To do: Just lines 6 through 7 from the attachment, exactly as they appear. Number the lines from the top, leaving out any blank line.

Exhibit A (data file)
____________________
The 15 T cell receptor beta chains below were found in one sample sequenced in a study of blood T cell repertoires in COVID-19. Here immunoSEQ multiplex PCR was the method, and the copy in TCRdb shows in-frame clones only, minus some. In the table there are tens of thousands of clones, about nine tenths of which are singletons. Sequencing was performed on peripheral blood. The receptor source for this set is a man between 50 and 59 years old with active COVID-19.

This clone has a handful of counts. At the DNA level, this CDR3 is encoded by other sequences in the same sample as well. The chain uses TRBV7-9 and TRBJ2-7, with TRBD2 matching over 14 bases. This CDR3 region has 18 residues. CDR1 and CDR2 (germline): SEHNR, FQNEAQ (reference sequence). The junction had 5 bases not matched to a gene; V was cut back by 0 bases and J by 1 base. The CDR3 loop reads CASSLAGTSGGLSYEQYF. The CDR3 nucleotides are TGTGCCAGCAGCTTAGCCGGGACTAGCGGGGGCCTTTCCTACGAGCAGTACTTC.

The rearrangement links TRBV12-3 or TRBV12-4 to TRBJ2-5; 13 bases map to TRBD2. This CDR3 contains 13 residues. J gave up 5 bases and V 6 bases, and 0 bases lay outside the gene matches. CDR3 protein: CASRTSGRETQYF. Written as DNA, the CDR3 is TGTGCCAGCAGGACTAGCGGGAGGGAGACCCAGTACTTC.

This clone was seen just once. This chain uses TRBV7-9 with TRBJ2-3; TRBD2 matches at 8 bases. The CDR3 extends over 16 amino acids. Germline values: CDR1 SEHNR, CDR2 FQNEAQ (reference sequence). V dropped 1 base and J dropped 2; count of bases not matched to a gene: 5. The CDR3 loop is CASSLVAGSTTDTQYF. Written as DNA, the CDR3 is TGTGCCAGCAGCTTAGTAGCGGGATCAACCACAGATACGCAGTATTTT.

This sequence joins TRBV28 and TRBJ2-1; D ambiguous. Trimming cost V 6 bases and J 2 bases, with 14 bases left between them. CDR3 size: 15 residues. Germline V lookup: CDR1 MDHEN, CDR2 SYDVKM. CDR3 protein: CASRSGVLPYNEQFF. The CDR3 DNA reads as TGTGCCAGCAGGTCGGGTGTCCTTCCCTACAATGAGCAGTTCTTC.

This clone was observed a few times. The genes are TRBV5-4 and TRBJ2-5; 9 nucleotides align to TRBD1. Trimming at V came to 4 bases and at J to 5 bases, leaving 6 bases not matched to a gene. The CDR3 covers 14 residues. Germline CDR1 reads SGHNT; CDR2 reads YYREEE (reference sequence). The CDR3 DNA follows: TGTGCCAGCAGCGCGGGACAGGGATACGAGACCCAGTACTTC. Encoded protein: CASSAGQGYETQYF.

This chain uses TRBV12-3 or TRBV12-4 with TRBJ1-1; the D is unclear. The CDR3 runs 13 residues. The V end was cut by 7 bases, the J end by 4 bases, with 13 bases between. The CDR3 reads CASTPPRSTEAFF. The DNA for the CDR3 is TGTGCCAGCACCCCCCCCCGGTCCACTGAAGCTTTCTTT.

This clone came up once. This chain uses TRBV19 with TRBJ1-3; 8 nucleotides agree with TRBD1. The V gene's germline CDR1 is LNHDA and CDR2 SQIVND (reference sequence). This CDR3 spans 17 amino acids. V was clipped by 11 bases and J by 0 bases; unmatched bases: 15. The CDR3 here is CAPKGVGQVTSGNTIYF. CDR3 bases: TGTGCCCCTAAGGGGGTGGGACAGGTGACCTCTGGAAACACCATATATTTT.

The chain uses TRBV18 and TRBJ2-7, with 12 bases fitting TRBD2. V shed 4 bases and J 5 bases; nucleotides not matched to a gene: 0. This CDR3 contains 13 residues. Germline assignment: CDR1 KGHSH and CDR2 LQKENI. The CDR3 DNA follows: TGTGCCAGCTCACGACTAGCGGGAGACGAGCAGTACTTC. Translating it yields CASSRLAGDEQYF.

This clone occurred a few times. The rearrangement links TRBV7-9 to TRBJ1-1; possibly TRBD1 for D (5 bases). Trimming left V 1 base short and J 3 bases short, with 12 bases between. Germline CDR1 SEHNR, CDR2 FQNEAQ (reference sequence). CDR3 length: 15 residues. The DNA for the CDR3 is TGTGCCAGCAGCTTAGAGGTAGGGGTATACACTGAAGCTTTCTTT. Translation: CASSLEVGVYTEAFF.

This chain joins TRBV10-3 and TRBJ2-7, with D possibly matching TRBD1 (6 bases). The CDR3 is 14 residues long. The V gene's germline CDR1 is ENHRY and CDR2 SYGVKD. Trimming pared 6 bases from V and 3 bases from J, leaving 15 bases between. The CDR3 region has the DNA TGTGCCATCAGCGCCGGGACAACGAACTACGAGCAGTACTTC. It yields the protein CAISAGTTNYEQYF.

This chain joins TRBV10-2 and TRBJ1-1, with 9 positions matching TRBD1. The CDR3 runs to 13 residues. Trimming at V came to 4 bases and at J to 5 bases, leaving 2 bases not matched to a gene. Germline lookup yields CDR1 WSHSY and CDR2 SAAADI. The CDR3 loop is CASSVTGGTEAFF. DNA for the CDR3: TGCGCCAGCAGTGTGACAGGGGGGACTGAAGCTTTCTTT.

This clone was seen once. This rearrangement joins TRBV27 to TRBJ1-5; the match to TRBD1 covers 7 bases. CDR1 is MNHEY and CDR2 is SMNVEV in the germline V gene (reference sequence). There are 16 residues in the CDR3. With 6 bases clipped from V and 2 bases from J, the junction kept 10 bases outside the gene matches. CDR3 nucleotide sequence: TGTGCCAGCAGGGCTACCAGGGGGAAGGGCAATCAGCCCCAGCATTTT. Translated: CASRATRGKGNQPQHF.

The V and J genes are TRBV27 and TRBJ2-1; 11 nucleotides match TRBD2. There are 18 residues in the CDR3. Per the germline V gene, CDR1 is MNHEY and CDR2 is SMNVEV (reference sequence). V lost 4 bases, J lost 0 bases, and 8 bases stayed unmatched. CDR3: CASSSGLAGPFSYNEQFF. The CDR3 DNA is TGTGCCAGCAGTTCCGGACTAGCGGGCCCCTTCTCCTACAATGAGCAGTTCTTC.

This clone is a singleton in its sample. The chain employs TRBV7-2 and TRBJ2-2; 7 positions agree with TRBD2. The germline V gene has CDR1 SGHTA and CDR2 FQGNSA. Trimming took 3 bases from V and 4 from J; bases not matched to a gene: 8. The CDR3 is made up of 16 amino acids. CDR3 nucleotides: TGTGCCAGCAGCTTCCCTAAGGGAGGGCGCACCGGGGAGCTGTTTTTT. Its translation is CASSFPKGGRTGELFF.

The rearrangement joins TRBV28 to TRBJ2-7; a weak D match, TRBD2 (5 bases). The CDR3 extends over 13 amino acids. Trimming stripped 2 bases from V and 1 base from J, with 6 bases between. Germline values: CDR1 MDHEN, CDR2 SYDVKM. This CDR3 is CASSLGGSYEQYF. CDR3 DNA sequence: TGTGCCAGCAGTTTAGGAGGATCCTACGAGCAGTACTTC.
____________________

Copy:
This clone was observed a few times. The genes are TRBV5-4 and TRBJ2-5; 9 nucleotides align to TRBD1. Trimming at V came to 4 bases and at J to 5 bases, leaving 6 bases not matched to a gene. The CDR3 covers 14 residues. Germline CDR1 reads SGHNT; CDR2 reads YYREEE (reference sequence). The CDR3 DNA follows: TGTGCCAGCAGCGCGGGACAGGGATACGAGACCCAGTACTTC. Encoded protein: CASSAGQGYETQYF.

This chain uses TRBV12-3 or TRBV12-4 with TRBJ1-1; the D is unclear. The CDR3 runs 13 residues. The V end was cut by 7 bases, the J end by 4 bases, with 13 bases between. The CDR3 reads CASTPPRSTEAFF. The DNA for the CDR3 is TGTGCCAGCACCCCCCCCCGGTCCACTGAAGCTTTCTTT.